Now, my God, may your eyes be open and your ears attentive to the prayers offered in this place. ~2 Chronicles 6:40   ✝

** Image via Pinterest, but edited by Natalie

395. A wise lover values not so much the gift of the lover as the lover of the gift. ~Thomas à Kempis

God waits to win back his own flowers
as gifts from man’s hands.
~Rabindranath Tagore

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It was late summer when she, my neighbor down the street, called to ask if I wanted a Crinum Lily. She said she had planted one in her yard but that it was in too much shade to bloom. Up front let me just tell you that only because I’d wanted a pink Crinum for years and had not been able to acquire one that I would have even considered saying yes at that time of year, trudge on down to her house on foot with shovel in tow, and dig the thing up out of heavy clay soil under the scorching heat of the Texas sun. However after having been captivated by this lily years before, I endured the blistering heat, dug the bulb up, and brought it back down to my garden. And as soon as I recovered from my near heat stroke, I cut all the long, heat-beleaguered strappy foliage down to almost nothing, found a spot in my garden where I thought it would thrive, and put it in the ground. Soon my prized acquisition began to show new growth, and I was thrilled. Then in early December we had one of the worst ice storms I’ve ever seen here and for days the frozen remains blanketed the ground. During that time I kept hoping against hope that when I could get out to check on it, the new “baby” would have survived the ice-bound onslaught. But sadly what I found days later was foliage that had turned to brown mush. Since it had been so newly planted before the early, brute force of the icy assault, I gave up hope that it would make a come back. But sure enough after the start of the new year, it did, and again I was thrilled. Then in early March we had the hardest, late freeze on record, and again in the aftermath I found nothing but a stub of brown mush where my hope had so recently be restored. Surely I thought to myself, it won’t make it back this time, but as spring warmed the land, I started seeing new growth where twice my hope had been dashed, and I was thrilled. At long last June came, and I had lots of lovely green foliage. As late as it was, however, I put away hope for flowers this time around thinking that it had suffered too much, too soon to bloom. So you can imagine my surprise and delight when I went out two days ago to find a tall stalk with buds on it had shot up almost overnight. Despite recent rains, I have been able, however, to capture the beauty of that which had previously been only a memory of something incredibly lovely I’d stumbled upon long ago in another’s garden. Isn’t it amazingly loving how without asking the Lord often grants us a thing of our heart’s desire out of the blue! I am thrilled. I am blessed. I am grateful.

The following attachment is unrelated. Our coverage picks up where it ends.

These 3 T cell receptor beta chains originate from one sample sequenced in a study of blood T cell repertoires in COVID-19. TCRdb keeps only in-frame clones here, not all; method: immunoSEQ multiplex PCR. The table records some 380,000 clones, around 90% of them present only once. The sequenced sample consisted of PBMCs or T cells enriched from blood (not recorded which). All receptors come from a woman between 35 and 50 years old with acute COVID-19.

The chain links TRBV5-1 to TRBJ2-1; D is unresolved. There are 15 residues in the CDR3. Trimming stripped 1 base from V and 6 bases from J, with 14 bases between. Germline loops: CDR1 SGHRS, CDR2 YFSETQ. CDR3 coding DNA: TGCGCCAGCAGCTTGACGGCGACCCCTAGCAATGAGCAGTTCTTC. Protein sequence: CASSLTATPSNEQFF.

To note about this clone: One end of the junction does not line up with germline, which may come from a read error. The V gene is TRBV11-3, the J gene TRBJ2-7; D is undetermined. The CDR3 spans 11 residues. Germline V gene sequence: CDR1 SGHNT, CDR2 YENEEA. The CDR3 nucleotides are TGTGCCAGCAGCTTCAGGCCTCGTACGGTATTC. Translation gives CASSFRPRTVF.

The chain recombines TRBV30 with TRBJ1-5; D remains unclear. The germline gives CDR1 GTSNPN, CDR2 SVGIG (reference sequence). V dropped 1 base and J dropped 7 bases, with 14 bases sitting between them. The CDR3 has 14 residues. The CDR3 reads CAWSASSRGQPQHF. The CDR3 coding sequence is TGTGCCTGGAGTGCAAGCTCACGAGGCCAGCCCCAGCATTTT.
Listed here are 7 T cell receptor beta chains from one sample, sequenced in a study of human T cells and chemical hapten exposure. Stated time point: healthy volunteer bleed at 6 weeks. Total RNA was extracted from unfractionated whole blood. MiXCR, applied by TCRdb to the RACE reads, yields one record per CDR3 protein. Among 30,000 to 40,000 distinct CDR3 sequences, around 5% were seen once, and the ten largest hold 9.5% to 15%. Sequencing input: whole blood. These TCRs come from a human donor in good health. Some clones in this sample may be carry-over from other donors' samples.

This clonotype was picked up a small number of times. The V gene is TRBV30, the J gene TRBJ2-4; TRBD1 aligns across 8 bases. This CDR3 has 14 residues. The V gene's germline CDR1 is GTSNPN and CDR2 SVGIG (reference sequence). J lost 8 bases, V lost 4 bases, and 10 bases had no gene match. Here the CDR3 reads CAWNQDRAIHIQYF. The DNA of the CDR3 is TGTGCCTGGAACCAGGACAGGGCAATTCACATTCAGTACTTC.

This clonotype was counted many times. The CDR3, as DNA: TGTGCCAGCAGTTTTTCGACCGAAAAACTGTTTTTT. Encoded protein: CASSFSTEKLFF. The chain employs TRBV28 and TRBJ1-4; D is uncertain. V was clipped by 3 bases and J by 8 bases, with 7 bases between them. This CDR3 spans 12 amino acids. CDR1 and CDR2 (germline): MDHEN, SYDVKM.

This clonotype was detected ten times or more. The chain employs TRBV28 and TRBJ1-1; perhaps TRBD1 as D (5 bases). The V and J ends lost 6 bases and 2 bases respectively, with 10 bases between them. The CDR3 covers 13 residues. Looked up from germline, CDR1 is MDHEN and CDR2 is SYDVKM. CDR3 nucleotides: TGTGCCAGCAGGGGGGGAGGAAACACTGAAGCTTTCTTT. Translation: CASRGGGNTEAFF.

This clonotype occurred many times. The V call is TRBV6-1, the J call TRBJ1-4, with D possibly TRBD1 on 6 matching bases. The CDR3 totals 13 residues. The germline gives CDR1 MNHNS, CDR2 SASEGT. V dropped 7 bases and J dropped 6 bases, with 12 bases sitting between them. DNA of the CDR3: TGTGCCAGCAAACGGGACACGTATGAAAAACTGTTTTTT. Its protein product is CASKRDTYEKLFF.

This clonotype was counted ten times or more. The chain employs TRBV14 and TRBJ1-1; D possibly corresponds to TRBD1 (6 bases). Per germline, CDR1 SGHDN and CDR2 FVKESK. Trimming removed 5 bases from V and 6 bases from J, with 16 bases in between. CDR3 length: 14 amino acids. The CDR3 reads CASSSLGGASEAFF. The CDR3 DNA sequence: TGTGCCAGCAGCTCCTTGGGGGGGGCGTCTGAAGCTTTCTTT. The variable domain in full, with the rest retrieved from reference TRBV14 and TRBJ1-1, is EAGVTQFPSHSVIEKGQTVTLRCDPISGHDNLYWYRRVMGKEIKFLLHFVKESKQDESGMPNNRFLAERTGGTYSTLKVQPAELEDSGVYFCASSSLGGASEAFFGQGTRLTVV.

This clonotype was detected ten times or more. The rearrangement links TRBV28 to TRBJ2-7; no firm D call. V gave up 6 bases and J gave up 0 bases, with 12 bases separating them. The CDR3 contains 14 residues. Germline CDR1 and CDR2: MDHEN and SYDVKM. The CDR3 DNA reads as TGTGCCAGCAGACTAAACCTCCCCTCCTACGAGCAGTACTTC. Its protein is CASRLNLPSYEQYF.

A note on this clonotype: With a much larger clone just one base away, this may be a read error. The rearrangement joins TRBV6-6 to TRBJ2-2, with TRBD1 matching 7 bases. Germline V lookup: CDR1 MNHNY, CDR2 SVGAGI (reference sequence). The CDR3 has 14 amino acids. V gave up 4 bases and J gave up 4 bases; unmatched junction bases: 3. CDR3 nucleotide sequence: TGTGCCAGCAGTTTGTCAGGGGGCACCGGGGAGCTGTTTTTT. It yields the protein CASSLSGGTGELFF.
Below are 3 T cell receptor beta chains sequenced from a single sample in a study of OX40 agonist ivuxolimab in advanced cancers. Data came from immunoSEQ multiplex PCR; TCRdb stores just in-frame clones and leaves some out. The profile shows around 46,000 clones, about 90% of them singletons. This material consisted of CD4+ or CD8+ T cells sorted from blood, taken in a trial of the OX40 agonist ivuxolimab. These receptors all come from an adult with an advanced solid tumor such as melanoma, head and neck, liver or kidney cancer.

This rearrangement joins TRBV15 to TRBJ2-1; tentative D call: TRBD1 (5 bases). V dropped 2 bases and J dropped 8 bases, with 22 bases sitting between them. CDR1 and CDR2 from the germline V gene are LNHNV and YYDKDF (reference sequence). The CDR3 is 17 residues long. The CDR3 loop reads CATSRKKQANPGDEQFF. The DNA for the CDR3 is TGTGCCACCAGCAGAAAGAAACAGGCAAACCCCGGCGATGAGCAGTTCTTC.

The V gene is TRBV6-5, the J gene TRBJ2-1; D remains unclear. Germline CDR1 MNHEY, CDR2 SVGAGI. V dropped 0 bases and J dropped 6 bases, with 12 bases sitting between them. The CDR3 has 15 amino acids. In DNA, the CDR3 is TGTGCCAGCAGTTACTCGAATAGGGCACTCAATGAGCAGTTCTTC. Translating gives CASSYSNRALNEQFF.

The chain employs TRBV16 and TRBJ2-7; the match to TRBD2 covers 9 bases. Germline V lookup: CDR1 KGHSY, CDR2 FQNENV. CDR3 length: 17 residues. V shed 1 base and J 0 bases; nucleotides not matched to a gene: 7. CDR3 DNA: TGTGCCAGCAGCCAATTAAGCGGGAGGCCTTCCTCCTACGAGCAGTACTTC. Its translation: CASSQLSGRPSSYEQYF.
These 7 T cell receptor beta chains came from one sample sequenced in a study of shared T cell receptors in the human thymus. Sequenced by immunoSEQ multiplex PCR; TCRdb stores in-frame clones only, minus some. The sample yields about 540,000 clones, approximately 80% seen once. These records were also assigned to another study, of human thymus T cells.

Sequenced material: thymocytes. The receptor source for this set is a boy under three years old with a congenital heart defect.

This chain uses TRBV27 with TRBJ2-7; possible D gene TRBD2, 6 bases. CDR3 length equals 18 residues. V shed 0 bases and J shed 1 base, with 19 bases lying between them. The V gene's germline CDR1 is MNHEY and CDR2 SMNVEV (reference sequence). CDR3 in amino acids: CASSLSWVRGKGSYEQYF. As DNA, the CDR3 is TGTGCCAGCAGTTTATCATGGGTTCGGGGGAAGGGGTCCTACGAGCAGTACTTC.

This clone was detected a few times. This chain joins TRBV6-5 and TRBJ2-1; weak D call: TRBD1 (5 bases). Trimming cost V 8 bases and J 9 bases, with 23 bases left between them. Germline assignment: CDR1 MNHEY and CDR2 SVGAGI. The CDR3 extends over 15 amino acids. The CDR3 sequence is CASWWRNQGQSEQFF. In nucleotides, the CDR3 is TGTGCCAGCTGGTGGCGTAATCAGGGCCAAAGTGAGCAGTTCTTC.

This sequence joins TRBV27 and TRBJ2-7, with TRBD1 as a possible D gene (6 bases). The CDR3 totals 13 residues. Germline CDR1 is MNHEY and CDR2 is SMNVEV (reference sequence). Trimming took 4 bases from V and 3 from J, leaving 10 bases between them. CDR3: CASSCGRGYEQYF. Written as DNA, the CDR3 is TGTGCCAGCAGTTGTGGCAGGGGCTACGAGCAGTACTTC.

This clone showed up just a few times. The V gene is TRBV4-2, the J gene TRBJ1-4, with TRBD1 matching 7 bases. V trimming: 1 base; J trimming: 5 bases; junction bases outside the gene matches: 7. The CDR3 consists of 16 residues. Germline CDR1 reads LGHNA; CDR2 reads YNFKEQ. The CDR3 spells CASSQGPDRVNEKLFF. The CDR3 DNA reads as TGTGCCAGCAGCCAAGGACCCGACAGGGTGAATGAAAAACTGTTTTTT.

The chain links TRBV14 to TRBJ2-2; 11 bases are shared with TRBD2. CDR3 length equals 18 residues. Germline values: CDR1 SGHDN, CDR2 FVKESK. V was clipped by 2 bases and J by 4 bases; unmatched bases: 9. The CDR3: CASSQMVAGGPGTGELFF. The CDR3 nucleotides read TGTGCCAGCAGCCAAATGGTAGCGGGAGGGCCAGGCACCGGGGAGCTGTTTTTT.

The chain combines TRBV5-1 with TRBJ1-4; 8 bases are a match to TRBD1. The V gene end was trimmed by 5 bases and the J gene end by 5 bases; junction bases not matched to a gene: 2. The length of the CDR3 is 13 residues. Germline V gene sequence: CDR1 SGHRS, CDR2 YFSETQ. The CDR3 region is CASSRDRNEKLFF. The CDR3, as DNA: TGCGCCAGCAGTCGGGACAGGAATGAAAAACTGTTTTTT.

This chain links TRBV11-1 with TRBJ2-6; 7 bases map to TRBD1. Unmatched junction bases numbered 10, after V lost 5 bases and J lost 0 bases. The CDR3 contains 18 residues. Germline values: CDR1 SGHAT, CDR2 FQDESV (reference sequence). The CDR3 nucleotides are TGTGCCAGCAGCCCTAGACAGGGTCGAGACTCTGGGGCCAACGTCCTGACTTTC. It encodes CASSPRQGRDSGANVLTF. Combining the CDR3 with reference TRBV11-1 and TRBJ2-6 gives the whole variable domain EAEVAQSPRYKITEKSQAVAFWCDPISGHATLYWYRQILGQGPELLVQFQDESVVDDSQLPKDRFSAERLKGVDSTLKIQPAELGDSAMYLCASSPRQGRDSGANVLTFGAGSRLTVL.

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A gift opens the way and ushers the giver into the presence of the great. ~Proverbs 18:16  ✝

Thank you, Lord Jesus, that you save, you heal, you restore, and you reveal Your Father’s heart to us! You have captured me with grace and I’m caught in Your infinite embrace! Like Saint Hildegard Lord, may I too be a feather on your holy breath and spread, like seeds, the gospel abroad.